Even when Vegeta did step up and achieve what he saw as his birth right he came unstuck. He was humbled by Android 18 as a Super Saiyan, Perfect Cell destroyed him even though he had reached a new level of Super Saiyan. Then, not only did Kakarot surpass him yet again, he didn’t hesitate to sacrifice himself to save everyone when Cell self-destructed. He watched helplessly as his son from the future was killed by the surprisingly returning Cell and it was Kakarot’s son, Gohan, who ultimately saved him from Cell. At every turn he couldn’t get ahead and stay there. Is it any wonder then, that the chance to fight Kakarot was all he wanted. To prove himself finally as his equal, or better. Goku only had 24 hours on account of being given a day release from being dead and then this nonsense with Babidi and his minions was distracting them from the tournament where they would get their chance to fight. Eating up precious time Goku didn’t have to spare. Vegeta also realised during the fights with the minions that there was a gulf between their powers that still wasn’t closed. Kakarot was dead and still he was stronger than he was. So, he turned to a power boost that would set him free from his other concerns, his attachments to his family. He turned willingly to Babidi’s magic.

The true strength of Vegeta’s character comes through right here. He gets Babidi to use his magic on him to give him the power boost he needs then fights to regain control of his magically enslaved body and overcomes the spell. Gaining the power boost but without losing control of his body and mind as the others had. He tells Babidi to get lost when he orders him to kill the Supreme Kai and that only his fight with Kakarot concerns him. It’s an incredible display and the visual cues that show the strain he’s under really underlines what he’s done. All the turmoil and anguish of his internal struggles pour out. There’s some utterly fantastic dialogue delivered by Christopher Sabbat for Vegeta in the English dub. Lines that give me chills as he faces off with Kakarot. The man who torments his soul in a way no villain could.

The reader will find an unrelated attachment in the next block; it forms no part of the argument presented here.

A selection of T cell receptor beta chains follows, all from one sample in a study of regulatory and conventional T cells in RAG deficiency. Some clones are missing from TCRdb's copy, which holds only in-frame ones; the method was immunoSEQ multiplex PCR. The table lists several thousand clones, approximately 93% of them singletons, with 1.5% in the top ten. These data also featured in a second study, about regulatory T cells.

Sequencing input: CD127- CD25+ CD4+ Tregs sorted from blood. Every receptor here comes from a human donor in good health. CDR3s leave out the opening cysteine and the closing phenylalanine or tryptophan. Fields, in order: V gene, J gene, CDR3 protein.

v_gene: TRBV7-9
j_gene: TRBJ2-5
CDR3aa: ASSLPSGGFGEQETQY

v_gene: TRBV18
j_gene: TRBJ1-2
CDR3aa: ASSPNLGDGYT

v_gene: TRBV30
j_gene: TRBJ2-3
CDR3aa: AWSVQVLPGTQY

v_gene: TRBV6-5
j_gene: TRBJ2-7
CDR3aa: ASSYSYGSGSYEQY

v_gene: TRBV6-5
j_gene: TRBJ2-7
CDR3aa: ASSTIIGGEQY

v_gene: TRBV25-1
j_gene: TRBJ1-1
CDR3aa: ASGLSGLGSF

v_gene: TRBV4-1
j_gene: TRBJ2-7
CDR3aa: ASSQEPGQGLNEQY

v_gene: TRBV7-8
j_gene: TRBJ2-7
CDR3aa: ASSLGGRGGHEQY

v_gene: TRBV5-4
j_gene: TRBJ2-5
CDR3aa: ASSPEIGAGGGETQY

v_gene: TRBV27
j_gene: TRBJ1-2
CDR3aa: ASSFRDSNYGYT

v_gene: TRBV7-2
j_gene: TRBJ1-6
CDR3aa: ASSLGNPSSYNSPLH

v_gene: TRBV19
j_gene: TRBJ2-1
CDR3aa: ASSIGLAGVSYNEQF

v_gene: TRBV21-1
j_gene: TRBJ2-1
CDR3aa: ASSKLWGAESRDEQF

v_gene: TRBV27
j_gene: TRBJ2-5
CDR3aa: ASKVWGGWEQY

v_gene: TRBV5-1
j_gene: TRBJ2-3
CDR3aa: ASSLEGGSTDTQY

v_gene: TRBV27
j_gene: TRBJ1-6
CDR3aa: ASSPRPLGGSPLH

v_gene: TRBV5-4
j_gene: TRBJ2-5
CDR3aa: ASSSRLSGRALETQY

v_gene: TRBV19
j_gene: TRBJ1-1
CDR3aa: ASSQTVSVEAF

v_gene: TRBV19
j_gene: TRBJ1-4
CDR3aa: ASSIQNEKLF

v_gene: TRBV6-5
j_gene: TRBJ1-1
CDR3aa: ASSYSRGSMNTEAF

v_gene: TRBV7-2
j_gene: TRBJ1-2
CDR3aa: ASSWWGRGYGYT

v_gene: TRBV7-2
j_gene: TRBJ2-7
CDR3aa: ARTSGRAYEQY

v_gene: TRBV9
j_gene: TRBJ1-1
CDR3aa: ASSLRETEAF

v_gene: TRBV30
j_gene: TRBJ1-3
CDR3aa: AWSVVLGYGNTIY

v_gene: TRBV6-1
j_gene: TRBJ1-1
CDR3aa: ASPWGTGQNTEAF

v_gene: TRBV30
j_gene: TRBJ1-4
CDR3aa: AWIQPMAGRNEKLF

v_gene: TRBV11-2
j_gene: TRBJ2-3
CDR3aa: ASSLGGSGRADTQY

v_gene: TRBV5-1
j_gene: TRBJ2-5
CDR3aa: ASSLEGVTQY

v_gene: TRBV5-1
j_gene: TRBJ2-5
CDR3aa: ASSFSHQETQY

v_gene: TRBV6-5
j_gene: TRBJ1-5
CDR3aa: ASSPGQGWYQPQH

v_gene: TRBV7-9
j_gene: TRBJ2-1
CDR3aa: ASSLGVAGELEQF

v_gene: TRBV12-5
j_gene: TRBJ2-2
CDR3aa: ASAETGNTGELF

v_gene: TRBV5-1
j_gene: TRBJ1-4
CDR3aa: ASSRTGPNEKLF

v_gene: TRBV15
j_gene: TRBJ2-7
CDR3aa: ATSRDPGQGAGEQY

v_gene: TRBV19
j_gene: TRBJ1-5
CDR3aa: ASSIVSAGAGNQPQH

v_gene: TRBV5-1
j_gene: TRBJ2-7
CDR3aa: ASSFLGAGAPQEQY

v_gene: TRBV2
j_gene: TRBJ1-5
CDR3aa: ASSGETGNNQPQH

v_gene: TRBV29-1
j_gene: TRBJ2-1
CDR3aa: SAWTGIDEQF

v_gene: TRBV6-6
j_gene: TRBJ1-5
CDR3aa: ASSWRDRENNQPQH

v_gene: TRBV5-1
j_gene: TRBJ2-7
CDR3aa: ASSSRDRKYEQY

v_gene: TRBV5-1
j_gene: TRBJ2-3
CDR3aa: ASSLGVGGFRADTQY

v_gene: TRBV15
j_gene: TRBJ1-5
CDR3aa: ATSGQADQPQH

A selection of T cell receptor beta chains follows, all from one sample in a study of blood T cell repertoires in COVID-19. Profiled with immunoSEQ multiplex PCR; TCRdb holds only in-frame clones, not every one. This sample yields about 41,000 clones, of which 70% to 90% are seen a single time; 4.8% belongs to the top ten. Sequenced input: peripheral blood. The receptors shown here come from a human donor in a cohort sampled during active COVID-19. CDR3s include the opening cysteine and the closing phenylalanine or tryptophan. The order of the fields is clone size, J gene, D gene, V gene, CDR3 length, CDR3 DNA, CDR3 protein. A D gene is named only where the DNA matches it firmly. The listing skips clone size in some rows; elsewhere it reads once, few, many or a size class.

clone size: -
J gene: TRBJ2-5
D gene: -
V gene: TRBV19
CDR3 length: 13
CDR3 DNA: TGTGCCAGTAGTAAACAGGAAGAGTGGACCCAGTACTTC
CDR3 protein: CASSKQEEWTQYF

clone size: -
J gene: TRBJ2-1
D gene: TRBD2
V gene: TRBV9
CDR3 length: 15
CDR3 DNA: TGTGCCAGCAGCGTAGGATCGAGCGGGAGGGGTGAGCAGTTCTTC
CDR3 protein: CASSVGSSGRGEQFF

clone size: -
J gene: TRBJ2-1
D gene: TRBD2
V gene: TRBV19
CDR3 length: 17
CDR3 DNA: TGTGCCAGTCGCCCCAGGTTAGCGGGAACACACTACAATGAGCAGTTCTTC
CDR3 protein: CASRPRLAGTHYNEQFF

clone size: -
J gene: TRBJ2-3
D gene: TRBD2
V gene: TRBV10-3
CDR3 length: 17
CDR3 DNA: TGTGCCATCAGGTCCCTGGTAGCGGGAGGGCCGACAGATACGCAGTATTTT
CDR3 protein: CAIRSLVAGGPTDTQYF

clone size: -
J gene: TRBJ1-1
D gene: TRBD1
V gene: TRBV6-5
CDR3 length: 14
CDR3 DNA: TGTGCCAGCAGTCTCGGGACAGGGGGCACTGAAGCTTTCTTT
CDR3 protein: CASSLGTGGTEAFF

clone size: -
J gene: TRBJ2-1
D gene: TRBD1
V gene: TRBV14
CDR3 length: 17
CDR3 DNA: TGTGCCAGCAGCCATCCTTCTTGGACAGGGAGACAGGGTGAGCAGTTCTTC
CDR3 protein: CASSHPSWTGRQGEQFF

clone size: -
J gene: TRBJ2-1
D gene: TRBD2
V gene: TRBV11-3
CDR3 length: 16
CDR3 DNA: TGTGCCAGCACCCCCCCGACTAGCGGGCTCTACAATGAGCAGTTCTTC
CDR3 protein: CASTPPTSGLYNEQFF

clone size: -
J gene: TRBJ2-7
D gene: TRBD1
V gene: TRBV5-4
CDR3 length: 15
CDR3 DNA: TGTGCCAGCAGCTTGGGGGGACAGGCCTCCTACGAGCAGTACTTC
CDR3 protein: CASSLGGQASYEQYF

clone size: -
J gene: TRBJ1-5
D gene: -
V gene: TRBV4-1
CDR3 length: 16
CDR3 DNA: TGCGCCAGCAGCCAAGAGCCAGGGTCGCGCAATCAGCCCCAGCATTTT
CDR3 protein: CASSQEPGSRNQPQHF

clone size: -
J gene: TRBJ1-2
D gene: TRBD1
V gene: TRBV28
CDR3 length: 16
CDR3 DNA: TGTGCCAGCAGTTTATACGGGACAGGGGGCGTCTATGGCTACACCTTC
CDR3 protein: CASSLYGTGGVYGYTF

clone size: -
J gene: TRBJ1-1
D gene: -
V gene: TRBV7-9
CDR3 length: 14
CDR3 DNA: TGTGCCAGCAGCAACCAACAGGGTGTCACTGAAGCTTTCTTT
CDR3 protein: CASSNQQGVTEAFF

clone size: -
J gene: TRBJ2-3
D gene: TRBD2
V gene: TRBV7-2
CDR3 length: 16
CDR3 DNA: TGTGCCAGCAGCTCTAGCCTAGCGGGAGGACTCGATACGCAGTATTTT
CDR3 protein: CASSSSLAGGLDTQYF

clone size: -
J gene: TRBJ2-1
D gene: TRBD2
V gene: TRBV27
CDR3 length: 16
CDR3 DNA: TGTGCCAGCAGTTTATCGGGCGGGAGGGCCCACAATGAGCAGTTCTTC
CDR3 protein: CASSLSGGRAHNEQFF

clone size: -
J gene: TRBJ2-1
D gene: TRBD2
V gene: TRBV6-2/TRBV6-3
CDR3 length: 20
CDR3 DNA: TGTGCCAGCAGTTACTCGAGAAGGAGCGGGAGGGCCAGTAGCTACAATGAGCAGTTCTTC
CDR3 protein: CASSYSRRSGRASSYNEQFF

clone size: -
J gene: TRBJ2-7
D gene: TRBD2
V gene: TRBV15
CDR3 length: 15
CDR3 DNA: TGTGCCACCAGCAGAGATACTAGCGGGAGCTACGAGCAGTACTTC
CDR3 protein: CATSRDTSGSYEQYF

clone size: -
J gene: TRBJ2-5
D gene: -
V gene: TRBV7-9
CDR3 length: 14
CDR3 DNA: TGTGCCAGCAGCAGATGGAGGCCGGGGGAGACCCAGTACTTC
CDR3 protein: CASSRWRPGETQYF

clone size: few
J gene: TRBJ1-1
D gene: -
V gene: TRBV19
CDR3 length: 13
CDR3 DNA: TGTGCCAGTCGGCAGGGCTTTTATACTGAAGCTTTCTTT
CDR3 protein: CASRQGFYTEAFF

The fight between them is incredible but what happens after is the part that is truly impressive. Final Atonement is the truest finale to an incredible character arc that started from his introduction in the early episodes of Season One. Vegeta suckers Goku out of the fight so he can settle things with Buu on his own. Again, the young me thought he’d just lost his mind but now I understand the nuance. For the sake of his pride he has to prove that he can do it too, he can be the selfless hero who saves the world. Alone. So he ensures he gets to try without Kakarot being there to interfere. He goes and faces Buu but discovers he isn’t a match. Having to be saved at one point by his young son, Trunks and Goku’s youngest son, Goten. That’s when he knows what he has to do. He tells Trunks that he’s proud of him before knocking him and Goten out so Piccolo can take them away. He speaks briefly with Piccolo and then, knowing that this will truly be his end. He uses everything, even his life, to create an explosion that will blow Buu into nothing. To see Krillin – sceptic-in-chief where Vegeta is concerned – calling out his name, like he has done so many times before for his friends, brings a tear to my eye. As Piccolo says: